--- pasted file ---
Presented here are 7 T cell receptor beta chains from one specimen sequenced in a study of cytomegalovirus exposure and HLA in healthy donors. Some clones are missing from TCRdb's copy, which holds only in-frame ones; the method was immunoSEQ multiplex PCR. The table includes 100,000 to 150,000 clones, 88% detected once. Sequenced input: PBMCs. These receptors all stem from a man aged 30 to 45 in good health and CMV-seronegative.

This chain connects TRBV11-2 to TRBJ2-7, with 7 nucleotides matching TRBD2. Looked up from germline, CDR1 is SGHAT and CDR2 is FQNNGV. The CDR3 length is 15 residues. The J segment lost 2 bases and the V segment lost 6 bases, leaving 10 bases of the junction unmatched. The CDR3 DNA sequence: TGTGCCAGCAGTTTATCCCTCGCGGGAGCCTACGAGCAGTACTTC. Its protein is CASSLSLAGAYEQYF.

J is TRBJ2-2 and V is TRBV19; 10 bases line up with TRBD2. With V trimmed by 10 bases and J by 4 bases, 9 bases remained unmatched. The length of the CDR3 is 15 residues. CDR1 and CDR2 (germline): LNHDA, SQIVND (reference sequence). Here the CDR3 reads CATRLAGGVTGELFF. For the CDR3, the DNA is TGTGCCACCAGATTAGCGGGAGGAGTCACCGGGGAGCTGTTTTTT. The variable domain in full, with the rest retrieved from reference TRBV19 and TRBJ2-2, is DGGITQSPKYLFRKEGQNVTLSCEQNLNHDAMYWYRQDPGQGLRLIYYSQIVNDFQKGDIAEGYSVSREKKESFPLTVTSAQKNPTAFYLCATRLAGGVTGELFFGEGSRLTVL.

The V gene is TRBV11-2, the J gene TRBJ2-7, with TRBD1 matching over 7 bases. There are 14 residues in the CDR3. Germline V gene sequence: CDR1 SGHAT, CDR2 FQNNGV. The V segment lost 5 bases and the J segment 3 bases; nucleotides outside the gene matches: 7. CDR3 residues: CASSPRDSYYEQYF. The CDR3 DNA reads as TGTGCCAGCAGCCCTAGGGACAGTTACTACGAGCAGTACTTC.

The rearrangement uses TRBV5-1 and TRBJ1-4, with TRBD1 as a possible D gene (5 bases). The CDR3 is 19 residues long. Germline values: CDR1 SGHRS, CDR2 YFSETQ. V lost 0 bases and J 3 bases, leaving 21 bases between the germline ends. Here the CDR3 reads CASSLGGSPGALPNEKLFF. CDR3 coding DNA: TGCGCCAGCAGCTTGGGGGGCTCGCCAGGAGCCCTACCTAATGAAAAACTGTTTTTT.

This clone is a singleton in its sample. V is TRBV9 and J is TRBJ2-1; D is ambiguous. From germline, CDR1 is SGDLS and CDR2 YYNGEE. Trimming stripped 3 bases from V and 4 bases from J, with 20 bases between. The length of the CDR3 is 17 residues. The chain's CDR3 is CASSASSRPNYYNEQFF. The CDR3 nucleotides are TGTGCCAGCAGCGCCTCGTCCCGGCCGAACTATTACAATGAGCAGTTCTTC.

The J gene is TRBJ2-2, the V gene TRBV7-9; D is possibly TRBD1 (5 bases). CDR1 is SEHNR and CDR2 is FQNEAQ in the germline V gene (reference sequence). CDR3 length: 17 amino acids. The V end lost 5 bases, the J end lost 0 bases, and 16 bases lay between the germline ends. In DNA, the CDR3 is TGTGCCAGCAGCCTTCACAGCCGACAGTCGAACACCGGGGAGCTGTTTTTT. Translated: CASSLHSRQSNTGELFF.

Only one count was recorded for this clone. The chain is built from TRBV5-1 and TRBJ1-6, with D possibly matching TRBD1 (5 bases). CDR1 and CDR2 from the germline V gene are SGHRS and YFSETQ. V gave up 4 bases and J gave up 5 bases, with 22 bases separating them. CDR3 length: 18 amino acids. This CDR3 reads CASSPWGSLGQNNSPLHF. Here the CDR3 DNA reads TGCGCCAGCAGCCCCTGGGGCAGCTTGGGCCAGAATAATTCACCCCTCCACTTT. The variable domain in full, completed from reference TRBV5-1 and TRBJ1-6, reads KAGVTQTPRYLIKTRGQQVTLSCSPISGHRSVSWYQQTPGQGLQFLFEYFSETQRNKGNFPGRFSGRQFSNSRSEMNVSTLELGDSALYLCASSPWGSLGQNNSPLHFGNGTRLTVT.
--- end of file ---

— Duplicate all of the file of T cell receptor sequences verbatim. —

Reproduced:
Presented here are 7 T cell receptor beta chains from one specimen sequenced in a study of cytomegalovirus exposure and HLA in healthy donors. Some clones are missing from TCRdb's copy, which holds only in-frame ones; the method was immunoSEQ multiplex PCR. The table includes 100,000 to 150,000 clones, 88% detected once. Sequenced input: PBMCs. These receptors all stem from a man aged 30 to 45 in good health and CMV-seronegative.

This chain connects TRBV11-2 to TRBJ2-7, with 7 nucleotides matching TRBD2. Looked up from germline, CDR1 is SGHAT and CDR2 is FQNNGV. The CDR3 length is 15 residues. The J segment lost 2 bases and the V segment lost 6 bases, leaving 10 bases of the junction unmatched. The CDR3 DNA sequence: TGTGCCAGCAGTTTATCCCTCGCGGGAGCCTACGAGCAGTACTTC. Its protein is CASSLSLAGAYEQYF.

J is TRBJ2-2 and V is TRBV19; 10 bases line up with TRBD2. With V trimmed by 10 bases and J by 4 bases, 9 bases remained unmatched. The length of the CDR3 is 15 residues. CDR1 and CDR2 (germline): LNHDA, SQIVND (reference sequence). Here the CDR3 reads CATRLAGGVTGELFF. For the CDR3, the DNA is TGTGCCACCAGATTAGCGGGAGGAGTCACCGGGGAGCTGTTTTTT. The variable domain in full, with the rest retrieved from reference TRBV19 and TRBJ2-2, is DGGITQSPKYLFRKEGQNVTLSCEQNLNHDAMYWYRQDPGQGLRLIYYSQIVNDFQKGDIAEGYSVSREKKESFPLTVTSAQKNPTAFYLCATRLAGGVTGELFFGEGSRLTVL.

The V gene is TRBV11-2, the J gene TRBJ2-7, with TRBD1 matching over 7 bases. There are 14 residues in the CDR3. Germline V gene sequence: CDR1 SGHAT, CDR2 FQNNGV. The V segment lost 5 bases and the J segment 3 bases; nucleotides outside the gene matches: 7. CDR3 residues: CASSPRDSYYEQYF. The CDR3 DNA reads as TGTGCCAGCAGCCCTAGGGACAGTTACTACGAGCAGTACTTC.

The rearrangement uses TRBV5-1 and TRBJ1-4, with TRBD1 as a possible D gene (5 bases). The CDR3 is 19 residues long. Germline values: CDR1 SGHRS, CDR2 YFSETQ. V lost 0 bases and J 3 bases, leaving 21 bases between the germline ends. Here the CDR3 reads CASSLGGSPGALPNEKLFF. CDR3 coding DNA: TGCGCCAGCAGCTTGGGGGGCTCGCCAGGAGCCCTACCTAATGAAAAACTGTTTTTT.

This clone is a singleton in its sample. V is TRBV9 and J is TRBJ2-1; D is ambiguous. From germline, CDR1 is SGDLS and CDR2 YYNGEE. Trimming stripped 3 bases from V and 4 bases from J, with 20 bases between. The length of the CDR3 is 17 residues. The chain's CDR3 is CASSASSRPNYYNEQFF. The CDR3 nucleotides are TGTGCCAGCAGCGCCTCGTCCCGGCCGAACTATTACAATGAGCAGTTCTTC.

The J gene is TRBJ2-2, the V gene TRBV7-9; D is possibly TRBD1 (5 bases). CDR1 is SEHNR and CDR2 is FQNEAQ in the germline V gene (reference sequence). CDR3 length: 17 amino acids. The V end lost 5 bases, the J end lost 0 bases, and 16 bases lay between the germline ends. In DNA, the CDR3 is TGTGCCAGCAGCCTTCACAGCCGACAGTCGAACACCGGGGAGCTGTTTTTT. Translated: CASSLHSRQSNTGELFF.

Only one count was recorded for this clone. The chain is built from TRBV5-1 and TRBJ1-6, with D possibly matching TRBD1 (5 bases). CDR1 and CDR2 from the germline V gene are SGHRS and YFSETQ. V gave up 4 bases and J gave up 5 bases, with 22 bases separating them. CDR3 length: 18 amino acids. This CDR3 reads CASSPWGSLGQNNSPLHF. Here the CDR3 DNA reads TGCGCCAGCAGCCCCTGGGGCAGCTTGGGCCAGAATAATTCACCCCTCCACTTT. The variable domain in full, completed from reference TRBV5-1 and TRBJ1-6, reads KAGVTQTPRYLIKTRGQQVTLSCSPISGHRSVSWYQQTPGQGLQFLFEYFSETQRNKGNFPGRFSGRQFSNSRSEMNVSTLELGDSALYLCASSPWGSLGQNNSPLHFGNGTRLTVT.